LITK: Does the pr director want to contact us to set up the interview or is this for the actual interview itself? We can be reached at (our office number) and our office hours are 10 am - 6 pm.

PC: Sorry for the delay in getting back to you. I am the new pr director and will be happy to work with you on answers to your below questions. I am working on the answers for you this week. Do you have a deadline?

October 13: PC: Attached please find the answers to Meghan’s questions. I was trying to set up an interview with one of the founders, but he is currently traveling and is not available. Please let me know if Meghan has any questions.

(Note, we were sent the answers. They were, for the most part pulled right off their FAQ page, which I would still like to follow up with someone there on. I have even more questions now, based on their answers.)

LITK:  Thanks for the information. We really appreciate this, however we would still love to interview someone at Popchips via phone or skype. Would it be possible to get the contact information of one of the founders. Perhaps I can try to arrange the interview?

October 14th: PC: Thank you so much for your interest, unfortunately we aren’t able to grant you an exclusive interview. If you have any additional questions though I will be happy to work to get your some answers.

Hey, Pop Chips- I would still love a chat. Call me!

Question Of The Day: How do you define a healthy snack?

p.s - Find healthwashing as icky as I do? Spread the word and help end healthwashing in our food, TweetToday's Tweetable!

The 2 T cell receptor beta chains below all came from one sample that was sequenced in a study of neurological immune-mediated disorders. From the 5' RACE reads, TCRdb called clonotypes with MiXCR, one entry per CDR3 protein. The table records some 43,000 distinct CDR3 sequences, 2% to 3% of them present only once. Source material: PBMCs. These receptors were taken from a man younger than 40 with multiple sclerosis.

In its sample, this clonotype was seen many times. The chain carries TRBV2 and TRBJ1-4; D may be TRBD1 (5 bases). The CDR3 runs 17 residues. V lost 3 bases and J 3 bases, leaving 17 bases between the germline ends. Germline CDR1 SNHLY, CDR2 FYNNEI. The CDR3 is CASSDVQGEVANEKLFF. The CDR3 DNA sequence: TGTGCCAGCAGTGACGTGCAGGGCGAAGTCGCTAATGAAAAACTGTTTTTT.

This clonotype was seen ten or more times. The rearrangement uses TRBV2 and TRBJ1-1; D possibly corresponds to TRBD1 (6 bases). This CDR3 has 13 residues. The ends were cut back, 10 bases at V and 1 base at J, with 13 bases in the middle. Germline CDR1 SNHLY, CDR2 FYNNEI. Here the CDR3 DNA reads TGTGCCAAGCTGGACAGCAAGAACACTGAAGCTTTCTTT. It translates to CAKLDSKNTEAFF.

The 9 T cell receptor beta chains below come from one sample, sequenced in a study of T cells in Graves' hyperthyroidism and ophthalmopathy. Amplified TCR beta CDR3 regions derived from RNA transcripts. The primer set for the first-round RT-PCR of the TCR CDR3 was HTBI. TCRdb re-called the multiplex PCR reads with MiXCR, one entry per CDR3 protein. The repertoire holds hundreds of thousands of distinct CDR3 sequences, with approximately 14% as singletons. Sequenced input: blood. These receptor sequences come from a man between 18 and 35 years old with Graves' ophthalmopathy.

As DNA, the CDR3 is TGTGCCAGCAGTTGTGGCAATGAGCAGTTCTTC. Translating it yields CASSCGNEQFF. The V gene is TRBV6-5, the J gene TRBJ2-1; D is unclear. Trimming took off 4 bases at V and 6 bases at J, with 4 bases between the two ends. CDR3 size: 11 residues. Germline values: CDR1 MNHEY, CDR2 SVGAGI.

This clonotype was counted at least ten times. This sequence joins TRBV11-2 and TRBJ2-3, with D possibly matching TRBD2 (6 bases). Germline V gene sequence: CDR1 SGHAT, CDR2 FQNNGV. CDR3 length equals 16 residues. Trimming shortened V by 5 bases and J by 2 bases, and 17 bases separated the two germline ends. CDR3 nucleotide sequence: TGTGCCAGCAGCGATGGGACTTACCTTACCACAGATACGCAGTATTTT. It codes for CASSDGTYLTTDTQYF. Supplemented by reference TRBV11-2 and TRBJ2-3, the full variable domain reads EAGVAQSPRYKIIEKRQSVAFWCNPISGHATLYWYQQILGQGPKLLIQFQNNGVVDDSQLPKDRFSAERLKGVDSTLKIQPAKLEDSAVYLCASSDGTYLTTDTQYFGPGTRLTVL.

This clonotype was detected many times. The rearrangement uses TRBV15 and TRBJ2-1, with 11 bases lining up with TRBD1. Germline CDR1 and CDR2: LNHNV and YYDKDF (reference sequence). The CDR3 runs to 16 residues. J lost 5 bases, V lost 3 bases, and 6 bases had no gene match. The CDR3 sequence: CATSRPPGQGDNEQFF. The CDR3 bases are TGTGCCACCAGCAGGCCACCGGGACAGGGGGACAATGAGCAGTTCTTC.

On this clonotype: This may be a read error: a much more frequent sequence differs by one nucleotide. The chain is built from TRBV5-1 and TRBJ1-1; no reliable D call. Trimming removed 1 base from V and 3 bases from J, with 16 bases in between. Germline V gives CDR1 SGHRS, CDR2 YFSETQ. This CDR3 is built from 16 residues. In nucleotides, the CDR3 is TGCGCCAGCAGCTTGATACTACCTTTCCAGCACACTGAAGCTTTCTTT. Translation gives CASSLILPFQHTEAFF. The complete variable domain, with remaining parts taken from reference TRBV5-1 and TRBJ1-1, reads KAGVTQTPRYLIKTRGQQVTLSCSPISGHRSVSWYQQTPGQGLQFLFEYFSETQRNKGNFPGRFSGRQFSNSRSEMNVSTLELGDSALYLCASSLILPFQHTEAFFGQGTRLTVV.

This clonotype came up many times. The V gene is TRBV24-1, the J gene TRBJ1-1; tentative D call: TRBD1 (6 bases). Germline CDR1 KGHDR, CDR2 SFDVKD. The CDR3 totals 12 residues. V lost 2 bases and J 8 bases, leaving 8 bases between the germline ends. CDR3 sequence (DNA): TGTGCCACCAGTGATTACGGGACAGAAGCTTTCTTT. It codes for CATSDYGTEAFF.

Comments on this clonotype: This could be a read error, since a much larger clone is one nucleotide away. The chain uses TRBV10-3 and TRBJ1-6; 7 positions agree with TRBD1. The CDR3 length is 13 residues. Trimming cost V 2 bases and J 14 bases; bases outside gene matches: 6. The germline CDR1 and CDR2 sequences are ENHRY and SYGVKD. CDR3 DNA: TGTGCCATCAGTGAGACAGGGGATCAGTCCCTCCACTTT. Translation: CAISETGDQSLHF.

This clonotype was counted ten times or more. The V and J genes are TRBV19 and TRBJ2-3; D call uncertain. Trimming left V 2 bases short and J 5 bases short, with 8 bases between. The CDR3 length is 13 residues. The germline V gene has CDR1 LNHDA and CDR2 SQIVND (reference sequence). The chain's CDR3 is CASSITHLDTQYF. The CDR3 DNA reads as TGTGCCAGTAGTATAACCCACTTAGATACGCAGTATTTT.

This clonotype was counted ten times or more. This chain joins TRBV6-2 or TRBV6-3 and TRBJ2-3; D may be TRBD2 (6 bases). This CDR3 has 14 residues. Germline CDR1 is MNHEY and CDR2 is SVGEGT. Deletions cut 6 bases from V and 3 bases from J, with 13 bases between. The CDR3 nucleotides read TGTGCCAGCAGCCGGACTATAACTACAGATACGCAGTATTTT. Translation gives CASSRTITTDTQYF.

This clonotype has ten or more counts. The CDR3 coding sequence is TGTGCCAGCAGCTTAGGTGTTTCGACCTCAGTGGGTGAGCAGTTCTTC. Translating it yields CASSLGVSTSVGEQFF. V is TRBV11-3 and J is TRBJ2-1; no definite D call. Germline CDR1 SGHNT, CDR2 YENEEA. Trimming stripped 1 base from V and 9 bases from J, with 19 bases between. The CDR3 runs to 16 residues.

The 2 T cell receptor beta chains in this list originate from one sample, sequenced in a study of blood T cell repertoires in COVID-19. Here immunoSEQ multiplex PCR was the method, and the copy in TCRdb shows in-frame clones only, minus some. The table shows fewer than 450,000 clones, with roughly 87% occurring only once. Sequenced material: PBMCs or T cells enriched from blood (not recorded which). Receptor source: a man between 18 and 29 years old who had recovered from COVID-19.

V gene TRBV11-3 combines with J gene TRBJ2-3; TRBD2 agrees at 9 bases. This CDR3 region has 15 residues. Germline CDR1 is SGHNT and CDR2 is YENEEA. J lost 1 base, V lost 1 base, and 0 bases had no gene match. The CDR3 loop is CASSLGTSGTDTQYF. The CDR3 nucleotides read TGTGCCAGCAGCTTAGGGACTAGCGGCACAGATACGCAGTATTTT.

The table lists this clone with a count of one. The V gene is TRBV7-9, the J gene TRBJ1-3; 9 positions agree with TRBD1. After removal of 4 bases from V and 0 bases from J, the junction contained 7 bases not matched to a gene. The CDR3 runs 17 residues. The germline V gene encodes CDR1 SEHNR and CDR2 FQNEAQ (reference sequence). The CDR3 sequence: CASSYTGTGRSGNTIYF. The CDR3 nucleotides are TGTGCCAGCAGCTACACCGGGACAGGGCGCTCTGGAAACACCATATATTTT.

41 Responses to “Pop Chips: Healthier Is Not The Same As Healthy”

  1. Carlen said…
    By the way, it drives me crazy that companies are allowed to put "all natural" on their products when it is so far from natural. Customers who don't know better will fall for it. :(
  2. Good for you @MeghanTelpner, TY RT @lisaborden: Did u read this @popchipsTO @popchips? Why no answer? http://t.co/XLiKPBu0 #healthwashing
  3. Sheri said…
    LOVE this. Really great example of how to try to deal with companies who just want to promote an agenda, not actually have a conversation. Huge new fan of yours now.
  4. @popchips is a perfect example of #healthwashing http://t.co/tkQqu9g4 via @meghantelpner
  5. Friendly correspondence over evil #healthwashing. yep! http://t.co/nenjJa8l #health
  6. hey @popchipsTO, you are SO guilty of this! http://t.co/nenjJa8l #healthwashing
  7. @popchips is a perfect example of #healthwashing http://t.co/s8oDuv9C via @meghantelpner
  8. Kate said…
    Potatoes hardly count as a vegetable. And sunflower and/or safflower and/or canola oil are more volatile than cooking oils with higher saturated fat content & therefore NOT a healthy choice for high-heat cooking. Silly PopChips.
  9. Thinking of checking out PopChips? Read this first... http://t.co/TabWFJ9P
  10. Ew... http://t.co/nenjJa8l #healthwashing RT @popchips what's in @JillianMichaels fantasy snack draft? bbq & sweet potato! popchi.ps/wcr5SM

Before you post your comment, please note that I am unable to offer nutritional advice or recommendations via my blog.

Let us know what you think. Your email address will not be published.

Join my community

Sign up to receive news, updates and special offers through our newsletter.
  • This field is for validation purposes and should be left unchanged.
To The Top.